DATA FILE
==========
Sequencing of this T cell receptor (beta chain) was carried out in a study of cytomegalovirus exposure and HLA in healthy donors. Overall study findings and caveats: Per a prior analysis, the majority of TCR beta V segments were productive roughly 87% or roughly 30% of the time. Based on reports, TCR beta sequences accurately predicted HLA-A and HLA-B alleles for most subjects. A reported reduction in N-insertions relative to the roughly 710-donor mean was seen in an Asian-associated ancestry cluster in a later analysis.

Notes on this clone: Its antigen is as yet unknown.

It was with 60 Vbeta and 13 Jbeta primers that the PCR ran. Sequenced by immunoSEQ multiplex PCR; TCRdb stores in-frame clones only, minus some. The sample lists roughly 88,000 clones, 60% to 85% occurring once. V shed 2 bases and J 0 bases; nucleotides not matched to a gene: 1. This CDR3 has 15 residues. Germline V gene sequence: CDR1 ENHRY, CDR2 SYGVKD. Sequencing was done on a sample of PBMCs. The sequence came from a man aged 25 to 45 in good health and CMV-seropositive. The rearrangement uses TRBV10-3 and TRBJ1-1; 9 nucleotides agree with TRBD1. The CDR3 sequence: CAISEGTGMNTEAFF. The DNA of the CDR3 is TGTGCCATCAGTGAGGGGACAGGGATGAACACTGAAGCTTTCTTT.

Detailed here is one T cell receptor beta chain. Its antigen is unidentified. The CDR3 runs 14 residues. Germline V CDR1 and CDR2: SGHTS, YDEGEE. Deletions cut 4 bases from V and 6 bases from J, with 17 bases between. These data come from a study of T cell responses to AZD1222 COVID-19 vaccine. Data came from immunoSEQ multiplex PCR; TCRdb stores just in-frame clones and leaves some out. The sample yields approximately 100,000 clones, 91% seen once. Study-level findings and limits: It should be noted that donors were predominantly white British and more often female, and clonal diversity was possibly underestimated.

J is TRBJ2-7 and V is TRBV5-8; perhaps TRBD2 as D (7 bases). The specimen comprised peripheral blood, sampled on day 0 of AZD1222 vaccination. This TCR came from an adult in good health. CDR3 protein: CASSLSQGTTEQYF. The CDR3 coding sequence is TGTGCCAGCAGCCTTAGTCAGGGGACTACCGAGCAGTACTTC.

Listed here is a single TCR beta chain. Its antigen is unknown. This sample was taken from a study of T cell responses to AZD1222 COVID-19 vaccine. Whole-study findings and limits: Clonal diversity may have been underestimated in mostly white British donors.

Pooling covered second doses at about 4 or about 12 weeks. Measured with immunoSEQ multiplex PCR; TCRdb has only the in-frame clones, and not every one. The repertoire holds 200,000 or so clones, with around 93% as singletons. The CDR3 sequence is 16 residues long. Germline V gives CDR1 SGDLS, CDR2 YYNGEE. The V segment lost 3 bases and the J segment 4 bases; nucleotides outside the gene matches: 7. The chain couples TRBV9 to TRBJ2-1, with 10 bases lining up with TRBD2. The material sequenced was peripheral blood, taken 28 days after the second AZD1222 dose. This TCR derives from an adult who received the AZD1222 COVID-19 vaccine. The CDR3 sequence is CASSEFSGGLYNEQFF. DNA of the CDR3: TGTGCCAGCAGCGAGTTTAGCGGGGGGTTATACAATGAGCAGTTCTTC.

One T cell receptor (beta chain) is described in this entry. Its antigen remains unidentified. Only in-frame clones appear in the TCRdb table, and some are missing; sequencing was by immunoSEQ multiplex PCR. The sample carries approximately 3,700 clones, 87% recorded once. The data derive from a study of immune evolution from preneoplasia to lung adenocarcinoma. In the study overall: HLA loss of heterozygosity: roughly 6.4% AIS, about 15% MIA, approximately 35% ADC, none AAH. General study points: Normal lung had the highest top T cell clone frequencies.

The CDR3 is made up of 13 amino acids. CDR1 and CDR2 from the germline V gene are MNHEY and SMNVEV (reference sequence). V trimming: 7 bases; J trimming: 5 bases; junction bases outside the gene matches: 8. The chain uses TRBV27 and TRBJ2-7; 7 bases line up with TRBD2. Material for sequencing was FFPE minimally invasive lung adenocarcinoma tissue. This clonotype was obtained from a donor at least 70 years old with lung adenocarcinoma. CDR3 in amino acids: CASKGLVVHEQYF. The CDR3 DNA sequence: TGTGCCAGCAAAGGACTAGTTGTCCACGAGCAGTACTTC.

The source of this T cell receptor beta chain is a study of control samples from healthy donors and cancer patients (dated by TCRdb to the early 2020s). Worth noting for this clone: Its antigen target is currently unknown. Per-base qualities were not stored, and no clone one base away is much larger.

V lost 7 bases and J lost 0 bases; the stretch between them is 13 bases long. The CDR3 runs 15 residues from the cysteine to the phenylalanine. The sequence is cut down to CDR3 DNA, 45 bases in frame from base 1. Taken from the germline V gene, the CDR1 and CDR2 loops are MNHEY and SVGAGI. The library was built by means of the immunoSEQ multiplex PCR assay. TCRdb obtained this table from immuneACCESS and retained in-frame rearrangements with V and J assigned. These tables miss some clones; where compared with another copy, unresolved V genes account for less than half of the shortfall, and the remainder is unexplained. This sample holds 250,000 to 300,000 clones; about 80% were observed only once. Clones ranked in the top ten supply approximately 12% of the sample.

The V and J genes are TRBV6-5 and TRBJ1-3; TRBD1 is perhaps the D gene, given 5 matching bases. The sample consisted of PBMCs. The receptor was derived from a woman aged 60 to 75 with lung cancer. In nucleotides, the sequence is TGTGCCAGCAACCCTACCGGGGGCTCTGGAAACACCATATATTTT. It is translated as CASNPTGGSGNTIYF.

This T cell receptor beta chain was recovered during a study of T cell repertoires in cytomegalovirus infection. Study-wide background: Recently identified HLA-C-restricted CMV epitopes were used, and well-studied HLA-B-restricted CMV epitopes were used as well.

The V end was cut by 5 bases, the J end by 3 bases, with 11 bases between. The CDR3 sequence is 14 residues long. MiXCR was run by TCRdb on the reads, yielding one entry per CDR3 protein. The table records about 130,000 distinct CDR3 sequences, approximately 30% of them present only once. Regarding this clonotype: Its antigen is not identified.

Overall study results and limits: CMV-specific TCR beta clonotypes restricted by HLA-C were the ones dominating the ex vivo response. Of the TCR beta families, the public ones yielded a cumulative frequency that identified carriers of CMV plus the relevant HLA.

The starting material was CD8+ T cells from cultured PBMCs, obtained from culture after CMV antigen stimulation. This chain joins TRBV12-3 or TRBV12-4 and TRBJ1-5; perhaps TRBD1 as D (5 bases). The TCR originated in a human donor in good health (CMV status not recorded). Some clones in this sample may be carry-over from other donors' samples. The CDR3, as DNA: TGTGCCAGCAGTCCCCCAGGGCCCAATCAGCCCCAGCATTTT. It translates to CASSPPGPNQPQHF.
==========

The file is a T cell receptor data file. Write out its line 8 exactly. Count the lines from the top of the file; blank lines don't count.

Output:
One T cell receptor (beta chain) is described in this entry. Its antigen remains unidentified. Only in-frame clones appear in the TCRdb table, and some are missing; sequencing was by immunoSEQ multiplex PCR. The sample carries approximately 3,700 clones, 87% recorded once. The data derive from a study of immune evolution from preneoplasia to lung adenocarcinoma. In the study overall: HLA loss of heterozygosity: roughly 6.4% AIS, about 15% MIA, approximately 35% ADC, none AAH. General study points: Normal lung had the highest top T cell clone frequencies.